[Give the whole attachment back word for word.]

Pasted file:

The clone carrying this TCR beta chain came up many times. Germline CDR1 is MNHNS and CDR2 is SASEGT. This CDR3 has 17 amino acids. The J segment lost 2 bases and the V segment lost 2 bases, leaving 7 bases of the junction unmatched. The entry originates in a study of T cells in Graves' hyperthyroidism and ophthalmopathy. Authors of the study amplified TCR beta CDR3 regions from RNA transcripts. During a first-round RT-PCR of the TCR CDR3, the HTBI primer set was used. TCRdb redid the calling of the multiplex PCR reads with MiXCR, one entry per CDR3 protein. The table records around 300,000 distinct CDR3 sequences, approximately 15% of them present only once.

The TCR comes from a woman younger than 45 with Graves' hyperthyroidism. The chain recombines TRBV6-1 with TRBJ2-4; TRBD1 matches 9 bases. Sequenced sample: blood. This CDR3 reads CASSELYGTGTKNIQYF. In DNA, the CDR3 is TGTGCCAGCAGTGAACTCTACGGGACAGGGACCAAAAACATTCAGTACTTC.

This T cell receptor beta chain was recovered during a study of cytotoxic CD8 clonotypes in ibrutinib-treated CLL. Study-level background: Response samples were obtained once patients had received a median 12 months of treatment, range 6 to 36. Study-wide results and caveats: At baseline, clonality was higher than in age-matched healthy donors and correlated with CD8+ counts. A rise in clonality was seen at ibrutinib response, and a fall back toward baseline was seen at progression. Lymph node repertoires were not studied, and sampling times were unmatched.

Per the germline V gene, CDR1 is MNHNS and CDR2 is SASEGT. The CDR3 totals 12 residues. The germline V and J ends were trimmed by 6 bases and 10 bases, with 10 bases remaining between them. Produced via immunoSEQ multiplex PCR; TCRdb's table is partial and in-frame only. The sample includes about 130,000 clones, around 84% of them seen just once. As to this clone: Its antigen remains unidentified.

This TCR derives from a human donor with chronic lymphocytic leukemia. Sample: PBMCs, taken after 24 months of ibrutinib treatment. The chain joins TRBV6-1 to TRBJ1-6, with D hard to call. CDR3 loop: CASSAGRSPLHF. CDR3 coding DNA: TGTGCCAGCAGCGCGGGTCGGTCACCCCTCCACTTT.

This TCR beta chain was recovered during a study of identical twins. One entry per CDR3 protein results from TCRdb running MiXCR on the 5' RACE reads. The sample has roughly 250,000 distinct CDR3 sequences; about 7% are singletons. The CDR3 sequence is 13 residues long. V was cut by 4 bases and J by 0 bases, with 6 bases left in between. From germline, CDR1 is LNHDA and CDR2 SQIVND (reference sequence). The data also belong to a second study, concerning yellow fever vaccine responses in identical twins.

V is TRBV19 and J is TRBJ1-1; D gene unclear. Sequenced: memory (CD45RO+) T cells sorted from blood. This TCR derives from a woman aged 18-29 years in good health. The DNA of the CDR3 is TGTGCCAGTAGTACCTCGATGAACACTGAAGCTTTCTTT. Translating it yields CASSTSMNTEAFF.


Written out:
The clone carrying this TCR beta chain came up many times. Germline CDR1 is MNHNS and CDR2 is SASEGT. This CDR3 has 17 amino acids. The J segment lost 2 bases and the V segment lost 2 bases, leaving 7 bases of the junction unmatched. The entry originates in a study of T cells in Graves' hyperthyroidism and ophthalmopathy. Authors of the study amplified TCR beta CDR3 regions from RNA transcripts. During a first-round RT-PCR of the TCR CDR3, the HTBI primer set was used. TCRdb redid the calling of the multiplex PCR reads with MiXCR, one entry per CDR3 protein. The table records around 300,000 distinct CDR3 sequences, approximately 15% of them present only once.

The TCR comes from a woman younger than 45 with Graves' hyperthyroidism. The chain recombines TRBV6-1 with TRBJ2-4; TRBD1 matches 9 bases. Sequenced sample: blood. This CDR3 reads CASSELYGTGTKNIQYF. In DNA, the CDR3 is TGTGCCAGCAGTGAACTCTACGGGACAGGGACCAAAAACATTCAGTACTTC.

This T cell receptor beta chain was recovered during a study of cytotoxic CD8 clonotypes in ibrutinib-treated CLL. Study-level background: Response samples were obtained once patients had received a median 12 months of treatment, range 6 to 36. Study-wide results and caveats: At baseline, clonality was higher than in age-matched healthy donors and correlated with CD8+ counts. A rise in clonality was seen at ibrutinib response, and a fall back toward baseline was seen at progression. Lymph node repertoires were not studied, and sampling times were unmatched.

Per the germline V gene, CDR1 is MNHNS and CDR2 is SASEGT. The CDR3 totals 12 residues. The germline V and J ends were trimmed by 6 bases and 10 bases, with 10 bases remaining between them. Produced via immunoSEQ multiplex PCR; TCRdb's table is partial and in-frame only. The sample includes about 130,000 clones, around 84% of them seen just once. As to this clone: Its antigen remains unidentified.

This TCR derives from a human donor with chronic lymphocytic leukemia. Sample: PBMCs, taken after 24 months of ibrutinib treatment. The chain joins TRBV6-1 to TRBJ1-6, with D hard to call. CDR3 loop: CASSAGRSPLHF. CDR3 coding DNA: TGTGCCAGCAGCGCGGGTCGGTCACCCCTCCACTTT.

This TCR beta chain was recovered during a study of identical twins. One entry per CDR3 protein results from TCRdb running MiXCR on the 5' RACE reads. The sample has roughly 250,000 distinct CDR3 sequences; about 7% are singletons. The CDR3 sequence is 13 residues long. V was cut by 4 bases and J by 0 bases, with 6 bases left in between. From germline, CDR1 is LNHDA and CDR2 SQIVND (reference sequence). The data also belong to a second study, concerning yellow fever vaccine responses in identical twins.

V is TRBV19 and J is TRBJ1-1; D gene unclear. Sequenced: memory (CD45RO+) T cells sorted from blood. This TCR derives from a woman aged 18-29 years in good health. The DNA of the CDR3 is TGTGCCAGTAGTACCTCGATGAACACTGAAGCTTTCTTT. Translating it yields CASSTSMNTEAFF.